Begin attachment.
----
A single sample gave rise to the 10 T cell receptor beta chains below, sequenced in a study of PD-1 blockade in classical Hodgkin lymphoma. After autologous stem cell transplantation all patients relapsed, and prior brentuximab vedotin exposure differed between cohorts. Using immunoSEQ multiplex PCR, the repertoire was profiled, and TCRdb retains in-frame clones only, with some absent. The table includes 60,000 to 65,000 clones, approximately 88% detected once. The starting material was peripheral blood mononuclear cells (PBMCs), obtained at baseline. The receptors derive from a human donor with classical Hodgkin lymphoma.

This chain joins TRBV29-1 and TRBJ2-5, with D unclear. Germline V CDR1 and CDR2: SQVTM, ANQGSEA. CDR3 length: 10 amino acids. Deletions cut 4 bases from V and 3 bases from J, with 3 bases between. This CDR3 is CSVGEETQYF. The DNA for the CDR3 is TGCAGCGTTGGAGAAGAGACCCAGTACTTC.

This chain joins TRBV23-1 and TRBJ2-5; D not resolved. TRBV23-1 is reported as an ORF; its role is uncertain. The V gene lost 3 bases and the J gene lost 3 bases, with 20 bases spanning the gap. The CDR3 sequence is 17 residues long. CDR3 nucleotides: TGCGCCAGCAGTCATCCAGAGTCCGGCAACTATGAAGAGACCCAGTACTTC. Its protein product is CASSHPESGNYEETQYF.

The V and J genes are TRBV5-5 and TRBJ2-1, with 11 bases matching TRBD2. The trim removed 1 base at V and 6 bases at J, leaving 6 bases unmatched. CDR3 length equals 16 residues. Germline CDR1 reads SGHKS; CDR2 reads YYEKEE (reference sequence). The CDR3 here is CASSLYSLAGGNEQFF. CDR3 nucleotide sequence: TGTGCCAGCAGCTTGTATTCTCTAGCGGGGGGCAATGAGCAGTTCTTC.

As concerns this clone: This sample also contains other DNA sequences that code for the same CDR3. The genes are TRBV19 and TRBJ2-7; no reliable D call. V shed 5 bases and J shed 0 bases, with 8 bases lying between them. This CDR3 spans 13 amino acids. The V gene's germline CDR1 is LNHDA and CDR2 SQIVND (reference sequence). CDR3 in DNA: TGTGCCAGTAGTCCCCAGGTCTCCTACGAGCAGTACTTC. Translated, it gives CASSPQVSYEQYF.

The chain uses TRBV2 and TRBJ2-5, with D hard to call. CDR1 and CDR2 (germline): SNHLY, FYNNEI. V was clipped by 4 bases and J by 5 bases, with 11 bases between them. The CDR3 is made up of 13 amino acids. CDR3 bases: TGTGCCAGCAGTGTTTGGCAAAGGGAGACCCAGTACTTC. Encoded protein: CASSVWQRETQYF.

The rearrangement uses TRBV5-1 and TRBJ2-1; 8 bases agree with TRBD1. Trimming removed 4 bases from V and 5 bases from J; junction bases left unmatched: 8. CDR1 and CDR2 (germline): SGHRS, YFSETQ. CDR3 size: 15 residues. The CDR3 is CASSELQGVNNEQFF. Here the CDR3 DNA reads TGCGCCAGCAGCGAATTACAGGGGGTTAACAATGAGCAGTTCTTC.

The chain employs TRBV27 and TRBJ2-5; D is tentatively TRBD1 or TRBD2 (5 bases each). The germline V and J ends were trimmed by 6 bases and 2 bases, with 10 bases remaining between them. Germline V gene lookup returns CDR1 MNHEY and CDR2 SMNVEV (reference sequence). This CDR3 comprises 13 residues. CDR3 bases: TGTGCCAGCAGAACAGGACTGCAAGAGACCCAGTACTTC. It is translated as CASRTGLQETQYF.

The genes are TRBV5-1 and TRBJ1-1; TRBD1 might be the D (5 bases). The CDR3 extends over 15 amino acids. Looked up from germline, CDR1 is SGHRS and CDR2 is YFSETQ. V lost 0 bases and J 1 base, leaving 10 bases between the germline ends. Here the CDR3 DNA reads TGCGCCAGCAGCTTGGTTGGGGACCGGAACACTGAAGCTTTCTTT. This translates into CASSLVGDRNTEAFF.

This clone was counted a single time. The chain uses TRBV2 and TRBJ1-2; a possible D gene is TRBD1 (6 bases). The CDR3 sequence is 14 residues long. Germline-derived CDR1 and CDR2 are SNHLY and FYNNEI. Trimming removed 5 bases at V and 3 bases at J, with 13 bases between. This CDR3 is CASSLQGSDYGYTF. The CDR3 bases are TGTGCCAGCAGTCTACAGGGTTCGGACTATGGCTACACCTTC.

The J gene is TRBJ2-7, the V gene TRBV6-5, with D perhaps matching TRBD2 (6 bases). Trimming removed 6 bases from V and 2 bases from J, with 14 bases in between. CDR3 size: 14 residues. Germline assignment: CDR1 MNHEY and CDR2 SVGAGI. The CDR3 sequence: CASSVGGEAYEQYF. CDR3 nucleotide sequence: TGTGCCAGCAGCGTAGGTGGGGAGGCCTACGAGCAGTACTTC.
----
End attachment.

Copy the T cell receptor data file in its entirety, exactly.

A single sample gave rise to the 10 T cell receptor beta chains below, sequenced in a study of PD-1 blockade in classical Hodgkin lymphoma. After autologous stem cell transplantation all patients relapsed, and prior brentuximab vedotin exposure differed between cohorts. Using immunoSEQ multiplex PCR, the repertoire was profiled, and TCRdb retains in-frame clones only, with some absent. The table includes 60,000 to 65,000 clones, approximately 88% detected once. The starting material was peripheral blood mononuclear cells (PBMCs), obtained at baseline. The receptors derive from a human donor with classical Hodgkin lymphoma.

This chain joins TRBV29-1 and TRBJ2-5, with D unclear. Germline V CDR1 and CDR2: SQVTM, ANQGSEA. CDR3 length: 10 amino acids. Deletions cut 4 bases from V and 3 bases from J, with 3 bases between. This CDR3 is CSVGEETQYF. The DNA for the CDR3 is TGCAGCGTTGGAGAAGAGACCCAGTACTTC.

This chain joins TRBV23-1 and TRBJ2-5; D not resolved. TRBV23-1 is reported as an ORF; its role is uncertain. The V gene lost 3 bases and the J gene lost 3 bases, with 20 bases spanning the gap. The CDR3 sequence is 17 residues long. CDR3 nucleotides: TGCGCCAGCAGTCATCCAGAGTCCGGCAACTATGAAGAGACCCAGTACTTC. Its protein product is CASSHPESGNYEETQYF.

The V and J genes are TRBV5-5 and TRBJ2-1, with 11 bases matching TRBD2. The trim removed 1 base at V and 6 bases at J, leaving 6 bases unmatched. CDR3 length equals 16 residues. Germline CDR1 reads SGHKS; CDR2 reads YYEKEE (reference sequence). The CDR3 here is CASSLYSLAGGNEQFF. CDR3 nucleotide sequence: TGTGCCAGCAGCTTGTATTCTCTAGCGGGGGGCAATGAGCAGTTCTTC.

As concerns this clone: This sample also contains other DNA sequences that code for the same CDR3. The genes are TRBV19 and TRBJ2-7; no reliable D call. V shed 5 bases and J shed 0 bases, with 8 bases lying between them. This CDR3 spans 13 amino acids. The V gene's germline CDR1 is LNHDA and CDR2 SQIVND (reference sequence). CDR3 in DNA: TGTGCCAGTAGTCCCCAGGTCTCCTACGAGCAGTACTTC. Translated, it gives CASSPQVSYEQYF.

The chain uses TRBV2 and TRBJ2-5, with D hard to call. CDR1 and CDR2 (germline): SNHLY, FYNNEI. V was clipped by 4 bases and J by 5 bases, with 11 bases between them. The CDR3 is made up of 13 amino acids. CDR3 bases: TGTGCCAGCAGTGTTTGGCAAAGGGAGACCCAGTACTTC. Encoded protein: CASSVWQRETQYF.

The rearrangement uses TRBV5-1 and TRBJ2-1; 8 bases agree with TRBD1. Trimming removed 4 bases from V and 5 bases from J; junction bases left unmatched: 8. CDR1 and CDR2 (germline): SGHRS, YFSETQ. CDR3 size: 15 residues. The CDR3 is CASSELQGVNNEQFF. Here the CDR3 DNA reads TGCGCCAGCAGCGAATTACAGGGGGTTAACAATGAGCAGTTCTTC.

The chain employs TRBV27 and TRBJ2-5; D is tentatively TRBD1 or TRBD2 (5 bases each). The germline V and J ends were trimmed by 6 bases and 2 bases, with 10 bases remaining between them. Germline V gene lookup returns CDR1 MNHEY and CDR2 SMNVEV (reference sequence). This CDR3 comprises 13 residues. CDR3 bases: TGTGCCAGCAGAACAGGACTGCAAGAGACCCAGTACTTC. It is translated as CASRTGLQETQYF.

The genes are TRBV5-1 and TRBJ1-1; TRBD1 might be the D (5 bases). The CDR3 extends over 15 amino acids. Looked up from germline, CDR1 is SGHRS and CDR2 is YFSETQ. V lost 0 bases and J 1 base, leaving 10 bases between the germline ends. Here the CDR3 DNA reads TGCGCCAGCAGCTTGGTTGGGGACCGGAACACTGAAGCTTTCTTT. This translates into CASSLVGDRNTEAFF.

This clone was counted a single time. The chain uses TRBV2 and TRBJ1-2; a possible D gene is TRBD1 (6 bases). The CDR3 sequence is 14 residues long. Germline-derived CDR1 and CDR2 are SNHLY and FYNNEI. Trimming removed 5 bases at V and 3 bases at J, with 13 bases between. This CDR3 is CASSLQGSDYGYTF. The CDR3 bases are TGTGCCAGCAGTCTACAGGGTTCGGACTATGGCTACACCTTC.

The J gene is TRBJ2-7, the V gene TRBV6-5, with D perhaps matching TRBD2 (6 bases). Trimming removed 6 bases from V and 2 bases from J, with 14 bases in between. CDR3 size: 14 residues. Germline assignment: CDR1 MNHEY and CDR2 SVGAGI. The CDR3 sequence: CASSVGGEAYEQYF. CDR3 nucleotide sequence: TGTGCCAGCAGCGTAGGTGGGGAGGCCTACGAGCAGTACTTC.